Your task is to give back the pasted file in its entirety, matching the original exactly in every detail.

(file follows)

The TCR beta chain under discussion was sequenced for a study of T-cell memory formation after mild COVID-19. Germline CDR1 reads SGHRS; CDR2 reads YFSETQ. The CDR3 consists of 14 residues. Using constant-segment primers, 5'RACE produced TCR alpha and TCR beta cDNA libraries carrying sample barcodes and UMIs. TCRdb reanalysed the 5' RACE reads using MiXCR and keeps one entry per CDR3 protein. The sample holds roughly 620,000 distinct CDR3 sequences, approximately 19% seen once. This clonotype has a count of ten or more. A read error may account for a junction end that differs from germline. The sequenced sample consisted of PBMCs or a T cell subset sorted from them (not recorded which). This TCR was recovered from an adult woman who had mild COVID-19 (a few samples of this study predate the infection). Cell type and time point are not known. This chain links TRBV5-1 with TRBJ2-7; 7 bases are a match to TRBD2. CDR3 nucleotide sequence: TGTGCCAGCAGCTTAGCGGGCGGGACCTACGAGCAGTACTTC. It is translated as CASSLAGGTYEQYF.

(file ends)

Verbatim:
The TCR beta chain under discussion was sequenced for a study of T-cell memory formation after mild COVID-19. Germline CDR1 reads SGHRS; CDR2 reads YFSETQ. The CDR3 consists of 14 residues. Using constant-segment primers, 5'RACE produced TCR alpha and TCR beta cDNA libraries carrying sample barcodes and UMIs. TCRdb reanalysed the 5' RACE reads using MiXCR and keeps one entry per CDR3 protein. The sample holds roughly 620,000 distinct CDR3 sequences, approximately 19% seen once. This clonotype has a count of ten or more. A read error may account for a junction end that differs from germline. The sequenced sample consisted of PBMCs or a T cell subset sorted from them (not recorded which). This TCR was recovered from an adult woman who had mild COVID-19 (a few samples of this study predate the infection). Cell type and time point are not known. This chain links TRBV5-1 with TRBJ2-7; 7 bases are a match to TRBD2. CDR3 nucleotide sequence: TGTGCCAGCAGCTTAGCGGGCGGGACCTACGAGCAGTACTTC. It is translated as CASSLAGGTYEQYF.